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All this thou wert; and being this before,
MR. JERVAS. WITH MR. DRYDEN'S TRANSLATION OF FRESNOY'S ART
This verse be thine, my friend ! nor thou refuse
Smit with the love of sister-arts we came, And met congenial, mingling flame with flame; . 1 This epistle, and the two following, were written some years before the rest, and originally printed in 1717.
Like friendly colours found them both unite,
wrought, Rome's pompous glories rising to our thought ! Together o’er the Alps, methinks we iy, Fired with ideas of fair Italy, With thee on Raphael's monument I mourn, Or wait inspiring dreams at Maro's urn: With thee repose where Tully once was laid, Or seek some ruin's formidable shade. While fancy brings the vanish'd piles to view, And builds imaginary Rome anew, Here thy well-studied marbles fix our eye; A fading fresco here demands a sigh: Each heavenly piece unwearied we compare, Match Raphael's grace with thy loved Guido's air, Caracci's strength, Correggio's softer line, Paulo's free stroke, and Titian's warmth divine.
How finish’d with illustrious toil appears This small well-polish'd gem, the work of years ? ! Yet still how faint by precept is express’d The living image in the painter's breast! Thence endless streams of fair ideas flow, Strike in the sketch, or in the picture glow;
,2 Fresnoy employed above twenty years in finishing his poem.
Thence beauty, waking all her forms, supplies
Muse! at that name thy sacred sorrows shed
Yet still her charms in breathing paint engage, Her modest cheek shall warm a future age. Beauty, frail flower, that every season fears, Blooms in thy colours for a thousand years. Thus Churchill's race shall other hearts surprise, And other beauties envy Worsley's eyes; Each pleasing Blount shall endless smiles bestow, And soft Belinda’s blush for ever glow.
O! lasting as those colours may they shine! Free as thy stroke, yet faultless as thy line: New graces yearly like thy works display, Soft without weakness, without glaring gay: Led by some rule that guides, but not constrains, And finish'd more through happiness than pains. The kindred arts shall in their praise conspire, One dip the pencil, and one string the lyre. Yet should the Graces all thy figures place, And breathe an air divine on every face; Yet should the Muses bid my numbers roll Strong as their charms, and gentle as their soul; With Zeuxis' Helen thy Bridgewater vie, And these be sung till Granville's Myra die; Alas! how little from the grave we claim! Thou but preservest a face, and I a name.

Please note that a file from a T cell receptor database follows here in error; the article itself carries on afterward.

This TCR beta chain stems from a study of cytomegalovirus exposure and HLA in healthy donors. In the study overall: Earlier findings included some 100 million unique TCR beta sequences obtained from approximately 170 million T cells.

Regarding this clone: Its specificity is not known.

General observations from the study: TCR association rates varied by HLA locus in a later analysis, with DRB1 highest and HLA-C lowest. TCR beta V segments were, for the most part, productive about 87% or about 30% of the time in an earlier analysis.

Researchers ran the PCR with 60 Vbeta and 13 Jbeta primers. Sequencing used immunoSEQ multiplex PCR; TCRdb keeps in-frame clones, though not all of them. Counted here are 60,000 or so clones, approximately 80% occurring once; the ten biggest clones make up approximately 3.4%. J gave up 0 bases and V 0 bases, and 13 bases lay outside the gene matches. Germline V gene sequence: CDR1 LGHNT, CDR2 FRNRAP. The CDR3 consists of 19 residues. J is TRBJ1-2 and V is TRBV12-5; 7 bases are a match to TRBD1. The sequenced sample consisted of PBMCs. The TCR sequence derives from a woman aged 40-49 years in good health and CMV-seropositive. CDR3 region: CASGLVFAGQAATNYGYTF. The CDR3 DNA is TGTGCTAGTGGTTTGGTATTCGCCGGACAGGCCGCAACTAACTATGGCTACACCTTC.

TO MISS BLOUNT.
WITH THE WORKS OF VOITURE.
1717. In these gay thoughts the loves and graces shine, And all the writer lives in every line; His easy art may happy nature seem; Trifles themselves are elegant in him. Sure to charm all was his peculiar fate, Who without flattery pleased the fair and great: Still with esteem no less conversed than read; With wit well-natured, and with books well-bred: His heart, his mistress, and his friend did share, His time, the Muse, the witty and the fair. Thus wisely careless, innocently gay, Cheerful he play'd the trifle, life, away; · Till Fate scarce felt his gentle breath suppress’d, As smiling infants sport themselves to rest. E’en rival wits did Voiture's death deplore, And the gay mourn’d who never mourn’d before; The truest hearts for Voiture heaved with sighs; Voiture was wept by all the brightest eyes: The Smiles and Loves had died in Voiture's death, But that for ever in his lines they breathe.
Let the strict life of graver mortals be A long, exact, and serious comedy; In every scene some moral let it teach, And, if it can, at once both please and preach: Let mine, an innocent gay farce appear, And more diverting still than regular; Have humour, wit, a native ease and grace, Though not too strictly bound to time and place.
Critics in wit or life are hard to please;
Too much your sex is by their forms confined,
The gods, to curse Pamela with her prayers, Gave the gilt coach and dappled Flanders' mares, The shining robes, rich jewels, beds of state, And, to complete her bliss, a fool for mate. She glares in balls, front-boxes, and the ring, A vain, unquiet, glittering, wretched thing! Pride, pomp, and state, but reach her outward part; She sighs, and is no duchess at her heart.
But, madam, if the fates withstand, and you Are destined Hymen's willing victim too, Trust not too much your now resistless charms, Those age or sickness, soon or late, disarms; Good humour only teaches charms to last, Still makes new conquests, and maintains the past.